More than our European ancestors, we mold, each one of us, our own destiny; we have a stronger inward sense of power to unfold and elevate ourselves; we are more ready and more capable to withstand the assaults of circumstance. Here is more thoroughly embodied the true Christian principle, that out of himself is to come every man’s redemption; that the favor and help of God are only to be obtained through resolute self-help, and honest, earnest struggle. In Christendom we stand alone as having above us neither the objectivity of politics nor that of the church. The light of the past we have, without its darkness. We carry little weight from the exacting past. Hence, our unexampled freedom and ease of movement which, wanting the old conventional ballast, to Europeans seems lawless and reckless. Even among ourselves, many tremble for our future, because they have little faith in humanity, and because they cannot grasp the new, grand historic phenomenon of a people possessing all the principles, practices, and trophies of civilization without its paralyzing incumbrances.
But think not, because we are less passive to destiny, we are rebellious against Deity; because we are boldly self-reliant, we are, therefore, irreligiously defiant. The freer a people is, the nearer it is to God. The more subjective it is, through acquired self-rule, the more will it harmonize with the high objectivity of absolute truth and justice. For having thrown off the capricious secondary rule of man, we shall not be the less, but the more, under the steadfast, primary rule of God; for having broken the force of human, fallible prescription, we shall the more feel and acknowledge the supremacy of flawless, divine law; for having rejected the tyranny of man’s willfulness, we shall submit the more fully to the beneficent power of principle.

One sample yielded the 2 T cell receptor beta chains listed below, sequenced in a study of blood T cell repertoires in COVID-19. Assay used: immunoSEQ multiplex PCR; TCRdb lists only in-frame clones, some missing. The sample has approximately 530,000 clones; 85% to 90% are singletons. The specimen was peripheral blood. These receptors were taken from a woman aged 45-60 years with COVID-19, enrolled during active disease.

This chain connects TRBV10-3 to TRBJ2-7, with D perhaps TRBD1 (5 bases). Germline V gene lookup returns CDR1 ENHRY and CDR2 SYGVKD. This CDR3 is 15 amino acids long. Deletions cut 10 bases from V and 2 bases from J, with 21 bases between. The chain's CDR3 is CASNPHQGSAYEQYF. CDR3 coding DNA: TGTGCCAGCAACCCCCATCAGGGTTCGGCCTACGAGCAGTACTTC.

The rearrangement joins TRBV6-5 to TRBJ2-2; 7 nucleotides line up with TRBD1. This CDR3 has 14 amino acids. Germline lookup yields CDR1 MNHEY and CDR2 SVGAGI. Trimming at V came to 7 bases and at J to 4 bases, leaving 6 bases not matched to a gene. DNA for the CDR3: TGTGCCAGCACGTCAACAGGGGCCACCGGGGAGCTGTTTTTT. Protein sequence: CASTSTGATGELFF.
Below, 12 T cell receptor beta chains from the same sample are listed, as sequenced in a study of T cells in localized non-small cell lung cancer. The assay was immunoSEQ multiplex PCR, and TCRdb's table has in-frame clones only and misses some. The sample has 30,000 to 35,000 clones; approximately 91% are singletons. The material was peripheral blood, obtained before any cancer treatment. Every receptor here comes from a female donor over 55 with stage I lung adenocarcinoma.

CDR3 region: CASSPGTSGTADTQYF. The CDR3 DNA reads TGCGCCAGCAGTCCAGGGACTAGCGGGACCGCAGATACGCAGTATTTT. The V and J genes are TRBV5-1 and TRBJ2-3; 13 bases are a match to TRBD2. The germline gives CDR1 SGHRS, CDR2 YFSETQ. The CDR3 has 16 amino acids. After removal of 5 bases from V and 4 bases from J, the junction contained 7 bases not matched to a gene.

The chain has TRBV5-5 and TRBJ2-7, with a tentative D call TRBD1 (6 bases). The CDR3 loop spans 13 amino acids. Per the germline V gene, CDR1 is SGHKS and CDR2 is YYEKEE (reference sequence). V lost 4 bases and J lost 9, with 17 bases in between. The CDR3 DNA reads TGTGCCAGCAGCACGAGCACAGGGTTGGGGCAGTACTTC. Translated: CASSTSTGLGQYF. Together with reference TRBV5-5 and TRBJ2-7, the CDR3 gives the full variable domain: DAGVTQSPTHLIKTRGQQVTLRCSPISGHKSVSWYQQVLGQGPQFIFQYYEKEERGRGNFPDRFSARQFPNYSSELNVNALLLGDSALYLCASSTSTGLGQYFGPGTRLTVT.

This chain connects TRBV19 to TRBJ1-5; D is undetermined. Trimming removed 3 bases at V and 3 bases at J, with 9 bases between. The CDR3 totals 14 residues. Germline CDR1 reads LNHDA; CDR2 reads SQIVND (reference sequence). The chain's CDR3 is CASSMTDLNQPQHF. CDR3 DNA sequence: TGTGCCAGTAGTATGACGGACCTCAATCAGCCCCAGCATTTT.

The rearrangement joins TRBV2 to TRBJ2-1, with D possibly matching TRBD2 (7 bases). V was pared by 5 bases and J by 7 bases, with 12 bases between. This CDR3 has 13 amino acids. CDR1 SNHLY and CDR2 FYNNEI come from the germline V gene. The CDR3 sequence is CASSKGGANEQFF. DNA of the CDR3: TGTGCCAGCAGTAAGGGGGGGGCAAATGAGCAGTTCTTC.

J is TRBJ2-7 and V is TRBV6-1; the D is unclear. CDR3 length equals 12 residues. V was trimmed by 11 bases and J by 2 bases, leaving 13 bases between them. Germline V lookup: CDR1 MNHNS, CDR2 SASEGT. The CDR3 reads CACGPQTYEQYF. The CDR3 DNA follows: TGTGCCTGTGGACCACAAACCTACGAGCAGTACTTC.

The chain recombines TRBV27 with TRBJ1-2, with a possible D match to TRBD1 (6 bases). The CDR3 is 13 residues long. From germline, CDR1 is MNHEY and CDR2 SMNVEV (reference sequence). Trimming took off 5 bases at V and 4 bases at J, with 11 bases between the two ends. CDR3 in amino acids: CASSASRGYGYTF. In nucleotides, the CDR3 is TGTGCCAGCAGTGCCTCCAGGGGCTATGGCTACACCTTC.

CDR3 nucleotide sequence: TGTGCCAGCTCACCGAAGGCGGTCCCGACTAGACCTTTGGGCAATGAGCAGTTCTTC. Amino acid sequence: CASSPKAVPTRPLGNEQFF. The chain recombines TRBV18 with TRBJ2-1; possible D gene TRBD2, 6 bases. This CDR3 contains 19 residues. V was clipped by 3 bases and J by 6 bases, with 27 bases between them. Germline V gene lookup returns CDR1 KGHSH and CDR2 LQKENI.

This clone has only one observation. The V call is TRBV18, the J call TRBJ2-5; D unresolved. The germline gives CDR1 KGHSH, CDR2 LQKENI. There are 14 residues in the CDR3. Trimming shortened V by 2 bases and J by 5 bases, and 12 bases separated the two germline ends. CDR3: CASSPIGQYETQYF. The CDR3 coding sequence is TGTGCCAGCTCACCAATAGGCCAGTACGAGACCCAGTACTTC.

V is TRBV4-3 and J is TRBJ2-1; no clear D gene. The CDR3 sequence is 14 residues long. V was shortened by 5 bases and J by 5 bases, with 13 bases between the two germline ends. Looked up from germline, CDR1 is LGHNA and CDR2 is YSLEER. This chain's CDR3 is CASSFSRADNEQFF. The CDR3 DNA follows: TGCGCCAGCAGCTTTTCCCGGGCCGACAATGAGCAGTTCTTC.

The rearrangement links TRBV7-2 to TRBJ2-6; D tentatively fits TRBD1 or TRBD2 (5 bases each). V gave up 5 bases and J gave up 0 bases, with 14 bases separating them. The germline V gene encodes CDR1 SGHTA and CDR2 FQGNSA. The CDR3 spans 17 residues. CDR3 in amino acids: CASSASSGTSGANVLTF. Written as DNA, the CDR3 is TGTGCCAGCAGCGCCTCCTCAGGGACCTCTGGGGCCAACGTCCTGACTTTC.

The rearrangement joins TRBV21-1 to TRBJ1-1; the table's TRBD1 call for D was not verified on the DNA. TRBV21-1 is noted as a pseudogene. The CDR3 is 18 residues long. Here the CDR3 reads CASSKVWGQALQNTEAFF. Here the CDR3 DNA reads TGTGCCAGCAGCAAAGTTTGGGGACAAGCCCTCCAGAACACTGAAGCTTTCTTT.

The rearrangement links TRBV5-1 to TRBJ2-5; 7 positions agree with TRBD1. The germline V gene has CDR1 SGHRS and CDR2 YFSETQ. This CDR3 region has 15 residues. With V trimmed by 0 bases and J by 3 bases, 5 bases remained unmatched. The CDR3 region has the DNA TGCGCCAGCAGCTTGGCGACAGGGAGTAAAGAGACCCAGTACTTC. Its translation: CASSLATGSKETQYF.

Our birth, growth, and continued weal, depending on large, deep principles—principles deliberately elaborated and adopted by reason, and generously embracing the whole—our life must be interpenetrated by principle, and thence our literature must embrace the widest and most human wants and aspirations of man. And thus, it will be our privilege and our glory to be then the most national in our books when we are the most universal.
USEFULNESS OF ART.
ADDRESS DELIVERED AT THE INAUGURATION OF THE RHODE ISLAND ART ASSOCIATION IN PROVIDENCE, SEPTEMBER 4, 1854.
Gentlemen of the Rhode Island Art Association:—
We are met to inaugurate an Association whose aim and end shall be the encouragement and culture of Art. A most high end—among the highest that men can attempt; an end that never can be entertained except by men of the best breed. There is no art among savages, none among barbarians. Barbarism and art are adversary terms. When men capable of civilization ascend into it, art manifests itself